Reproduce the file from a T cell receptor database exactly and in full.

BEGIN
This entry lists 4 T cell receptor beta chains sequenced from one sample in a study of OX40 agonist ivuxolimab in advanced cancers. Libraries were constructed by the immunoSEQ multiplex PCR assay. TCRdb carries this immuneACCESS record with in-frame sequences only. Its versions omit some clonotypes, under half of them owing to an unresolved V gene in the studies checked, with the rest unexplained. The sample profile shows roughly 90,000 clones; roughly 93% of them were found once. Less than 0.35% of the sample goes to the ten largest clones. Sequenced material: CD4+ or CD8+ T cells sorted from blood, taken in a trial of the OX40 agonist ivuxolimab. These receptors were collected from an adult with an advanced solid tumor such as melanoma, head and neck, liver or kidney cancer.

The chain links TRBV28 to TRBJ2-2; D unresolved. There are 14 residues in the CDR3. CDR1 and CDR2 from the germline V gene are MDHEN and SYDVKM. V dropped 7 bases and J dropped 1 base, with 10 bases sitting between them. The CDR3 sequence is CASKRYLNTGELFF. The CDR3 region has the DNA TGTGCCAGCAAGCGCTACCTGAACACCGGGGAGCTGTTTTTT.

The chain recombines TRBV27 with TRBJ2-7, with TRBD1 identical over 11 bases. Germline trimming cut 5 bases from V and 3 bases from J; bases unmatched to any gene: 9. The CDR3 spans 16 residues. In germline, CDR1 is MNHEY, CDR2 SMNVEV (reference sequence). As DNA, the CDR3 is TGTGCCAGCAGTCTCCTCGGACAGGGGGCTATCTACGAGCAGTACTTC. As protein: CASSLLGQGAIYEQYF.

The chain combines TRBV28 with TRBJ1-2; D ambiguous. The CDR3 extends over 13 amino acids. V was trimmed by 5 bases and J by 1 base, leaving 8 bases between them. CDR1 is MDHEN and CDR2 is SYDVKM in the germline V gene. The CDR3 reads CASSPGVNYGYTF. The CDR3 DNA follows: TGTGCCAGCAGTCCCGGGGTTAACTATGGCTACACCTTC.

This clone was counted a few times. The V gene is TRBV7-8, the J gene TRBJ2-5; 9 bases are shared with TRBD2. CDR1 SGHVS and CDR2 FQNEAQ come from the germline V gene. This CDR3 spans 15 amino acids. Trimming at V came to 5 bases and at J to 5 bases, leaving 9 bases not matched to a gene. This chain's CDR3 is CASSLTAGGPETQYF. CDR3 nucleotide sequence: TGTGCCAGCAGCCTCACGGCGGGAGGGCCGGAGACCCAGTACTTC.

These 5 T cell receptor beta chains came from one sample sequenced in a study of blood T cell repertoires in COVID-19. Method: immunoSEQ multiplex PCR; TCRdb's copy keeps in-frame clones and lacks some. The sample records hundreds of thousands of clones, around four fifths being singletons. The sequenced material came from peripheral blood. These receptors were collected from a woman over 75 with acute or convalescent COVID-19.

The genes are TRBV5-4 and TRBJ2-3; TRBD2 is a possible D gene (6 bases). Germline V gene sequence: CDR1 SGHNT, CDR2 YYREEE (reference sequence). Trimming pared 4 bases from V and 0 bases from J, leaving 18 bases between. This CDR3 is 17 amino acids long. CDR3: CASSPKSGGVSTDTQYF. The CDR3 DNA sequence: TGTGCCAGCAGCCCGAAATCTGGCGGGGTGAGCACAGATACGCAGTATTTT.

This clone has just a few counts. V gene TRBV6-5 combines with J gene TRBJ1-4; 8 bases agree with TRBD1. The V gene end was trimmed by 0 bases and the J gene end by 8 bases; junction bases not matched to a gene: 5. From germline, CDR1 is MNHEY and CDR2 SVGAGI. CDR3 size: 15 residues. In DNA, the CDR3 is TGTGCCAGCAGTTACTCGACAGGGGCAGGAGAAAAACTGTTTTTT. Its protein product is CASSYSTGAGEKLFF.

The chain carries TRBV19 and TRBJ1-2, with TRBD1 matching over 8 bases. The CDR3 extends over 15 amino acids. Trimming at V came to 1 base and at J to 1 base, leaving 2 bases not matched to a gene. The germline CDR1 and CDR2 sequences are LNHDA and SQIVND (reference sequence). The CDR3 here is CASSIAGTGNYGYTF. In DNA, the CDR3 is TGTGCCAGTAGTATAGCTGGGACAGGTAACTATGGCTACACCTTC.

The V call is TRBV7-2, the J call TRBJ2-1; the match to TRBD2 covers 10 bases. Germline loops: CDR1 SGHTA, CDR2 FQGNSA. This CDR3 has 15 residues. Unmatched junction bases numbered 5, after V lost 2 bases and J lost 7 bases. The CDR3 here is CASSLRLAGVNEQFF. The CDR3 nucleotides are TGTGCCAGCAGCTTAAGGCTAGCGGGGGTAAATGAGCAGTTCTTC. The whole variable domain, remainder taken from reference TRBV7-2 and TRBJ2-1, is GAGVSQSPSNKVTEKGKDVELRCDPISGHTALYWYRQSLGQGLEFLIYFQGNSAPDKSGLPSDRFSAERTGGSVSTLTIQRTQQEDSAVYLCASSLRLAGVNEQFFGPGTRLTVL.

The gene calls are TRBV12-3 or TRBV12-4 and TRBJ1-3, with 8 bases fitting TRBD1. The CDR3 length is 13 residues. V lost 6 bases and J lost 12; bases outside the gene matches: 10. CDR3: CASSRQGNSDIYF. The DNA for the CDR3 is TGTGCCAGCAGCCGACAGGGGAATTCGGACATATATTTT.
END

This entry lists 4 T cell receptor beta chains sequenced from one sample in a study of OX40 agonist ivuxolimab in advanced cancers. Libraries were constructed by the immunoSEQ multiplex PCR assay. TCRdb carries this immuneACCESS record with in-frame sequences only. Its versions omit some clonotypes, under half of them owing to an unresolved V gene in the studies checked, with the rest unexplained. The sample profile shows roughly 90,000 clones; roughly 93% of them were found once. Less than 0.35% of the sample goes to the ten largest clones. Sequenced material: CD4+ or CD8+ T cells sorted from blood, taken in a trial of the OX40 agonist ivuxolimab. These receptors were collected from an adult with an advanced solid tumor such as melanoma, head and neck, liver or kidney cancer.

The chain links TRBV28 to TRBJ2-2; D unresolved. There are 14 residues in the CDR3. CDR1 and CDR2 from the germline V gene are MDHEN and SYDVKM. V dropped 7 bases and J dropped 1 base, with 10 bases sitting between them. The CDR3 sequence is CASKRYLNTGELFF. The CDR3 region has the DNA TGTGCCAGCAAGCGCTACCTGAACACCGGGGAGCTGTTTTTT.

The chain recombines TRBV27 with TRBJ2-7, with TRBD1 identical over 11 bases. Germline trimming cut 5 bases from V and 3 bases from J; bases unmatched to any gene: 9. The CDR3 spans 16 residues. In germline, CDR1 is MNHEY, CDR2 SMNVEV (reference sequence). As DNA, the CDR3 is TGTGCCAGCAGTCTCCTCGGACAGGGGGCTATCTACGAGCAGTACTTC. As protein: CASSLLGQGAIYEQYF.

The chain combines TRBV28 with TRBJ1-2; D ambiguous. The CDR3 extends over 13 amino acids. V was trimmed by 5 bases and J by 1 base, leaving 8 bases between them. CDR1 is MDHEN and CDR2 is SYDVKM in the germline V gene. The CDR3 reads CASSPGVNYGYTF. The CDR3 DNA follows: TGTGCCAGCAGTCCCGGGGTTAACTATGGCTACACCTTC.

This clone was counted a few times. The V gene is TRBV7-8, the J gene TRBJ2-5; 9 bases are shared with TRBD2. CDR1 SGHVS and CDR2 FQNEAQ come from the germline V gene. This CDR3 spans 15 amino acids. Trimming at V came to 5 bases and at J to 5 bases, leaving 9 bases not matched to a gene. This chain's CDR3 is CASSLTAGGPETQYF. CDR3 nucleotide sequence: TGTGCCAGCAGCCTCACGGCGGGAGGGCCGGAGACCCAGTACTTC.

These 5 T cell receptor beta chains came from one sample sequenced in a study of blood T cell repertoires in COVID-19. Method: immunoSEQ multiplex PCR; TCRdb's copy keeps in-frame clones and lacks some. The sample records hundreds of thousands of clones, around four fifths being singletons. The sequenced material came from peripheral blood. These receptors were collected from a woman over 75 with acute or convalescent COVID-19.

The genes are TRBV5-4 and TRBJ2-3; TRBD2 is a possible D gene (6 bases). Germline V gene sequence: CDR1 SGHNT, CDR2 YYREEE (reference sequence). Trimming pared 4 bases from V and 0 bases from J, leaving 18 bases between. This CDR3 is 17 amino acids long. CDR3: CASSPKSGGVSTDTQYF. The CDR3 DNA sequence: TGTGCCAGCAGCCCGAAATCTGGCGGGGTGAGCACAGATACGCAGTATTTT.

This clone has just a few counts. V gene TRBV6-5 combines with J gene TRBJ1-4; 8 bases agree with TRBD1. The V gene end was trimmed by 0 bases and the J gene end by 8 bases; junction bases not matched to a gene: 5. From germline, CDR1 is MNHEY and CDR2 SVGAGI. CDR3 size: 15 residues. In DNA, the CDR3 is TGTGCCAGCAGTTACTCGACAGGGGCAGGAGAAAAACTGTTTTTT. Its protein product is CASSYSTGAGEKLFF.

The chain carries TRBV19 and TRBJ1-2, with TRBD1 matching over 8 bases. The CDR3 extends over 15 amino acids. Trimming at V came to 1 base and at J to 1 base, leaving 2 bases not matched to a gene. The germline CDR1 and CDR2 sequences are LNHDA and SQIVND (reference sequence). The CDR3 here is CASSIAGTGNYGYTF. In DNA, the CDR3 is TGTGCCAGTAGTATAGCTGGGACAGGTAACTATGGCTACACCTTC.

The V call is TRBV7-2, the J call TRBJ2-1; the match to TRBD2 covers 10 bases. Germline loops: CDR1 SGHTA, CDR2 FQGNSA. This CDR3 has 15 residues. Unmatched junction bases numbered 5, after V lost 2 bases and J lost 7 bases. The CDR3 here is CASSLRLAGVNEQFF. The CDR3 nucleotides are TGTGCCAGCAGCTTAAGGCTAGCGGGGGTAAATGAGCAGTTCTTC. The whole variable domain, remainder taken from reference TRBV7-2 and TRBJ2-1, is GAGVSQSPSNKVTEKGKDVELRCDPISGHTALYWYRQSLGQGLEFLIYFQGNSAPDKSGLPSDRFSAERTGGSVSTLTIQRTQQEDSAVYLCASSLRLAGVNEQFFGPGTRLTVL.

The gene calls are TRBV12-3 or TRBV12-4 and TRBJ1-3, with 8 bases fitting TRBD1. The CDR3 length is 13 residues. V lost 6 bases and J lost 12; bases outside the gene matches: 10. CDR3: CASSRQGNSDIYF. The DNA for the CDR3 is TGTGCCAGCAGCCGACAGGGGAATTCGGACATATATTTT.